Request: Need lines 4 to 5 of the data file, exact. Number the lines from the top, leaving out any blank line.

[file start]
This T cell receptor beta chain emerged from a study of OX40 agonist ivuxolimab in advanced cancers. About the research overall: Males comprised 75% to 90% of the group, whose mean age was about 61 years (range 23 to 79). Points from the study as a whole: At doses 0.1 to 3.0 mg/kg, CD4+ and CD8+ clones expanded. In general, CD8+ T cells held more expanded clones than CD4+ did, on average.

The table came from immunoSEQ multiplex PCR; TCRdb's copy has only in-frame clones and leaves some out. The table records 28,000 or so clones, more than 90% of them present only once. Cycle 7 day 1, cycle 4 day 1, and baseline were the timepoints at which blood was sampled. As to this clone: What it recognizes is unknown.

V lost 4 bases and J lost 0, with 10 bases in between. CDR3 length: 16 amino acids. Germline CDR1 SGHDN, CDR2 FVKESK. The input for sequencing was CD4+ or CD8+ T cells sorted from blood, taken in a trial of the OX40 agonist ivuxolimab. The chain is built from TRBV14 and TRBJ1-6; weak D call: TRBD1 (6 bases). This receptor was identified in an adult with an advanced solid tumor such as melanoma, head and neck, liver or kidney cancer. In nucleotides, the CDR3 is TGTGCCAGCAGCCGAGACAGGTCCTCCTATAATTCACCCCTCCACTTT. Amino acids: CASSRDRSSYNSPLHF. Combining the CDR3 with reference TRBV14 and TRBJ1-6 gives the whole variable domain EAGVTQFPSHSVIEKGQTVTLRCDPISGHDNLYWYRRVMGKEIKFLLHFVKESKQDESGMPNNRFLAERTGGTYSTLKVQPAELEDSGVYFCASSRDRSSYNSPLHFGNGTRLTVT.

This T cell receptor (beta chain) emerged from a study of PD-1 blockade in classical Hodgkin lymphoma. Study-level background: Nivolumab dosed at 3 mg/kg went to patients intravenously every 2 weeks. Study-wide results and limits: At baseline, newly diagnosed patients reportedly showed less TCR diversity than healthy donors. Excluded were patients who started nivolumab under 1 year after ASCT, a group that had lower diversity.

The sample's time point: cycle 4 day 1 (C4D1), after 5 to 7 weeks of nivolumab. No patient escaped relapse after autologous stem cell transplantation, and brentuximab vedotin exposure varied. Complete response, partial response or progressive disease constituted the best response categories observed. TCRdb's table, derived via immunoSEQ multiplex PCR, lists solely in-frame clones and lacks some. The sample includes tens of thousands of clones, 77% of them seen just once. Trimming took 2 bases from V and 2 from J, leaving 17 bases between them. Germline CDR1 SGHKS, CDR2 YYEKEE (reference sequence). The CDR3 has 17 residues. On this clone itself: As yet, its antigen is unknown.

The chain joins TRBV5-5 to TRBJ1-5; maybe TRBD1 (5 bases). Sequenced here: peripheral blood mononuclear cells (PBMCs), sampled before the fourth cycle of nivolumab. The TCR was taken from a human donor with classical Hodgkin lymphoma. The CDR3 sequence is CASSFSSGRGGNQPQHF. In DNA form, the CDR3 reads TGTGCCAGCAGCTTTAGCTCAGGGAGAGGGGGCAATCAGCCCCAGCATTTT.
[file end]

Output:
This T cell receptor (beta chain) emerged from a study of PD-1 blockade in classical Hodgkin lymphoma. Study-level background: Nivolumab dosed at 3 mg/kg went to patients intravenously every 2 weeks. Study-wide results and limits: At baseline, newly diagnosed patients reportedly showed less TCR diversity than healthy donors. Excluded were patients who started nivolumab under 1 year after ASCT, a group that had lower diversity.

The sample's time point: cycle 4 day 1 (C4D1), after 5 to 7 weeks of nivolumab. No patient escaped relapse after autologous stem cell transplantation, and brentuximab vedotin exposure varied. Complete response, partial response or progressive disease constituted the best response categories observed. TCRdb's table, derived via immunoSEQ multiplex PCR, lists solely in-frame clones and lacks some. The sample includes tens of thousands of clones, 77% of them seen just once. Trimming took 2 bases from V and 2 from J, leaving 17 bases between them. Germline CDR1 SGHKS, CDR2 YYEKEE (reference sequence). The CDR3 has 17 residues. On this clone itself: As yet, its antigen is unknown.